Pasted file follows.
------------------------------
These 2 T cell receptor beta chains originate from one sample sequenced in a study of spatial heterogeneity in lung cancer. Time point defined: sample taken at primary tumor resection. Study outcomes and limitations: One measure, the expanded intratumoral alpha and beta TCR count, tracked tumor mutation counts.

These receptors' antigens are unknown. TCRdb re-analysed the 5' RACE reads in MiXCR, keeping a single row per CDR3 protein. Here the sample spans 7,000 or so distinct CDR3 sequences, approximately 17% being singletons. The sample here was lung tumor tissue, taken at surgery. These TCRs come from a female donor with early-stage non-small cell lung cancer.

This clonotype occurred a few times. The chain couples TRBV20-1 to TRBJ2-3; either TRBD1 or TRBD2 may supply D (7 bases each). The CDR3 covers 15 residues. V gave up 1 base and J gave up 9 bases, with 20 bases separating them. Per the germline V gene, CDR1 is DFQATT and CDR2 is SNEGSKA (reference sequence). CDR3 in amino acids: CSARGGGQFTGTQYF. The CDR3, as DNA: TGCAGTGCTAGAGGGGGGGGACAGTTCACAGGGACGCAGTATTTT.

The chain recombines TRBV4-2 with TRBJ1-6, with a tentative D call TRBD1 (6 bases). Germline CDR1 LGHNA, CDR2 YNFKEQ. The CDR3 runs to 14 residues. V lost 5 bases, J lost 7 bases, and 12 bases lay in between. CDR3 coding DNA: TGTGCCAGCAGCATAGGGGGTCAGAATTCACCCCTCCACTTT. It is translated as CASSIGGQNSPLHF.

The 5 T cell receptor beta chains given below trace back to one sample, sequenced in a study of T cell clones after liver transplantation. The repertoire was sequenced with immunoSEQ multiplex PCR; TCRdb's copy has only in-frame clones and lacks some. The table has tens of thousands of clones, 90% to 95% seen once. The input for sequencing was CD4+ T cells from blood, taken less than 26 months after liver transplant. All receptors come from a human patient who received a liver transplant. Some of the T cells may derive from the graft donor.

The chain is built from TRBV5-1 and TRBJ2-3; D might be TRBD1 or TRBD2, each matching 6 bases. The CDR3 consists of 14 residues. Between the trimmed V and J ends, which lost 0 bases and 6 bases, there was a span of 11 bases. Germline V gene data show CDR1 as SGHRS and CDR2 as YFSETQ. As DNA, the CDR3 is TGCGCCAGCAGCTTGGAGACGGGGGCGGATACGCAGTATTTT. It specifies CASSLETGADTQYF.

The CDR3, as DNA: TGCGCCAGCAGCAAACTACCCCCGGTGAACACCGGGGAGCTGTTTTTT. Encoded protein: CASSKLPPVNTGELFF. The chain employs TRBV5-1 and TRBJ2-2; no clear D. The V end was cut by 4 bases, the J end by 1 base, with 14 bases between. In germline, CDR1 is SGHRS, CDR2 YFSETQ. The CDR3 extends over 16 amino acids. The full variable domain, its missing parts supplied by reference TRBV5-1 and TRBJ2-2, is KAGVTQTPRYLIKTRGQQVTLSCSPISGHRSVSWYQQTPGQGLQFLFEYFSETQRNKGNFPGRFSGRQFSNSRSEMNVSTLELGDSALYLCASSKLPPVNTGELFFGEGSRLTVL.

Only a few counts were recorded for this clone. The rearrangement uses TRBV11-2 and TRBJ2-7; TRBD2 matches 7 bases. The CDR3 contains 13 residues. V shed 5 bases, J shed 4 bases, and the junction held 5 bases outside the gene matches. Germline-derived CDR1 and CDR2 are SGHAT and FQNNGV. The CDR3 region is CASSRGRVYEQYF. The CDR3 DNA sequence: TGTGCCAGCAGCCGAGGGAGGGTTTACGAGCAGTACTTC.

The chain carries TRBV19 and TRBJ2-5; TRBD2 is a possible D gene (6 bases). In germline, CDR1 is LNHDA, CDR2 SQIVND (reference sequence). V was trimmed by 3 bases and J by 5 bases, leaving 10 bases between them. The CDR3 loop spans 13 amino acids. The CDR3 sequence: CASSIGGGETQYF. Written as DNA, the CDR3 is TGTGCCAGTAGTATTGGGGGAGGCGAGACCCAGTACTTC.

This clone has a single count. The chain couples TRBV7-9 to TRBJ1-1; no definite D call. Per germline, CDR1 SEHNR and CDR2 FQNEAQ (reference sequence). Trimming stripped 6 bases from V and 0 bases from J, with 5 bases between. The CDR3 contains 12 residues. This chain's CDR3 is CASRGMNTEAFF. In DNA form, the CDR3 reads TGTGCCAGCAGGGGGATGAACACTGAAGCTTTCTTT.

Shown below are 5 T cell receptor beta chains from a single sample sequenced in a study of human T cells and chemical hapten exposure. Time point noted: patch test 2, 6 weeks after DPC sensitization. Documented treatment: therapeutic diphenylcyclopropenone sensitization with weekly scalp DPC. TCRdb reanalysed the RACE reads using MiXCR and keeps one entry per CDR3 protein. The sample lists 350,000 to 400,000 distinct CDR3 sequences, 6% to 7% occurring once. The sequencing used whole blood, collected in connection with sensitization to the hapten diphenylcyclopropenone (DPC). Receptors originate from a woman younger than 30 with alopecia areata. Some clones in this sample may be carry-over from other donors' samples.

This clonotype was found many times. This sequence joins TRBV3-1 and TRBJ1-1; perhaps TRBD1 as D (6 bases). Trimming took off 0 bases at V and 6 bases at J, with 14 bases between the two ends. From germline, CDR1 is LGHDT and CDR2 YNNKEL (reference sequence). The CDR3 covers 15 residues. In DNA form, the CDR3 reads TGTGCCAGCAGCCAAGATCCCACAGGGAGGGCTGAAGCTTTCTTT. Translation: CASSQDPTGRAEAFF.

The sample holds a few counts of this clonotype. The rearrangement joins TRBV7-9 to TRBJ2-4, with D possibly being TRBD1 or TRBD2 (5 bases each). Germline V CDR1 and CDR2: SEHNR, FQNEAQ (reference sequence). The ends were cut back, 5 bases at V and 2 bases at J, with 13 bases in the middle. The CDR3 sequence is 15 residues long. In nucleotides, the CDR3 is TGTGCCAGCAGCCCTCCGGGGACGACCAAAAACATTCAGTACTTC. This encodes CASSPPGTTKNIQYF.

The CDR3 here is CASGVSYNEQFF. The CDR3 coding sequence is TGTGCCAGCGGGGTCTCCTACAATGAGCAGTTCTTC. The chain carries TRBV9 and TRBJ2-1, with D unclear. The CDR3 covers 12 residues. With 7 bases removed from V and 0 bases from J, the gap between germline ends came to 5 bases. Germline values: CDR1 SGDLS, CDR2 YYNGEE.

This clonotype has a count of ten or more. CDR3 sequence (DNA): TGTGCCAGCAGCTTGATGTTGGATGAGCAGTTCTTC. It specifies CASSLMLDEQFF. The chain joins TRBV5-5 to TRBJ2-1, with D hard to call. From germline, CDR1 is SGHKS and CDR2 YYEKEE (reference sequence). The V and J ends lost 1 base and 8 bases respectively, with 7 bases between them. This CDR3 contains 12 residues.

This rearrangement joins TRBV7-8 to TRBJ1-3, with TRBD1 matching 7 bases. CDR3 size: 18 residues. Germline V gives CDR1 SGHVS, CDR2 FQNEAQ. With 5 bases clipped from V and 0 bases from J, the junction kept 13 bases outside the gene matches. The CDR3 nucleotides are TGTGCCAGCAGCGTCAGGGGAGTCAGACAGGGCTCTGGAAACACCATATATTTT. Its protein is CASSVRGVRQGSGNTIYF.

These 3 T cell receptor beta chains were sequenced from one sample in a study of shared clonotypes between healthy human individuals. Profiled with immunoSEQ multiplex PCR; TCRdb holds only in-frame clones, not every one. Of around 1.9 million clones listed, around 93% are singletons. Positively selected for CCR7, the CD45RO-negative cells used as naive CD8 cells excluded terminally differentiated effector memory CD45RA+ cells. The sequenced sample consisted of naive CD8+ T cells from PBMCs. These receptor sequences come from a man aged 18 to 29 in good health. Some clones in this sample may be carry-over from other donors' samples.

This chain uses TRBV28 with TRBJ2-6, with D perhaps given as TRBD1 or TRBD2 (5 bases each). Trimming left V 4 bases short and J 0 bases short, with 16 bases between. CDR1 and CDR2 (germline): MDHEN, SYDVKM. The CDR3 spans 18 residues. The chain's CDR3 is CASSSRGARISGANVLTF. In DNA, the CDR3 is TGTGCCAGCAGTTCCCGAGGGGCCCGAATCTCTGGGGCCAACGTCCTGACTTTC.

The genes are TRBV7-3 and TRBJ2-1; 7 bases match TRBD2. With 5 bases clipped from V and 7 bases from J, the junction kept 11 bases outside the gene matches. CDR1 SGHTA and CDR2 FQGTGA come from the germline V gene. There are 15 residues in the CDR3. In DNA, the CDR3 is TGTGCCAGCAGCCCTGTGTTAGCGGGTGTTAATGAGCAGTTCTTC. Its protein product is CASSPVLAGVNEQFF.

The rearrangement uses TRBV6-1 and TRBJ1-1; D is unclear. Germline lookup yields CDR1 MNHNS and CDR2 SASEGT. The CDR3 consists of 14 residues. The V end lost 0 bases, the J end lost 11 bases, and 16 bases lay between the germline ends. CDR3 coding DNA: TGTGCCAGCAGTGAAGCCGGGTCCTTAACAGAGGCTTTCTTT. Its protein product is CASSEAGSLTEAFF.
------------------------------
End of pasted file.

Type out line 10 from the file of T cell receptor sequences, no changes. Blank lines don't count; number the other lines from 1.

This clone has a single count. The chain couples TRBV7-9 to TRBJ1-1; no definite D call. Per germline, CDR1 SEHNR and CDR2 FQNEAQ (reference sequence). Trimming stripped 6 bases from V and 0 bases from J, with 5 bases between. The CDR3 contains 12 residues. This chain's CDR3 is CASRGMNTEAFF. In DNA form, the CDR3 reads TGTGCCAGCAGGGGGATGAACACTGAAGCTTTCTTT.